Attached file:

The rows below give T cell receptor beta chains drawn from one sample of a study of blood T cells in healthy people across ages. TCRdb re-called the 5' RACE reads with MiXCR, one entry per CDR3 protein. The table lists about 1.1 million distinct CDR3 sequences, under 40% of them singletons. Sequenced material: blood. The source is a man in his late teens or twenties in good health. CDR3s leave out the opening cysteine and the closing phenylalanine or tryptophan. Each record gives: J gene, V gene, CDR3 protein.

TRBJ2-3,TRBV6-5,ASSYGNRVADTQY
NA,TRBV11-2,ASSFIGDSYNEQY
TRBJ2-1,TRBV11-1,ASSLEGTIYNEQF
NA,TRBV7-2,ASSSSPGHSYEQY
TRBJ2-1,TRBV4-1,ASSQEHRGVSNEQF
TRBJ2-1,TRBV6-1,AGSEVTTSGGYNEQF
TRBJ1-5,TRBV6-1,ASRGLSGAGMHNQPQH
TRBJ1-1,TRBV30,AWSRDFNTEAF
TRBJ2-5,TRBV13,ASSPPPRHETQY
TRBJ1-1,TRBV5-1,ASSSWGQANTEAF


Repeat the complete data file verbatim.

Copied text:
The rows below give T cell receptor beta chains drawn from one sample of a study of blood T cells in healthy people across ages. TCRdb re-called the 5' RACE reads with MiXCR, one entry per CDR3 protein. The table lists about 1.1 million distinct CDR3 sequences, under 40% of them singletons. Sequenced material: blood. The source is a man in his late teens or twenties in good health. CDR3s leave out the opening cysteine and the closing phenylalanine or tryptophan. Each record gives: J gene, V gene, CDR3 protein.

TRBJ2-3,TRBV6-5,ASSYGNRVADTQY
NA,TRBV11-2,ASSFIGDSYNEQY
TRBJ2-1,TRBV11-1,ASSLEGTIYNEQF
NA,TRBV7-2,ASSSSPGHSYEQY
TRBJ2-1,TRBV4-1,ASSQEHRGVSNEQF
TRBJ2-1,TRBV6-1,AGSEVTTSGGYNEQF
TRBJ1-5,TRBV6-1,ASRGLSGAGMHNQPQH
TRBJ1-1,TRBV30,AWSRDFNTEAF
TRBJ2-5,TRBV13,ASSPPPRHETQY
TRBJ1-1,TRBV5-1,ASSSWGQANTEAF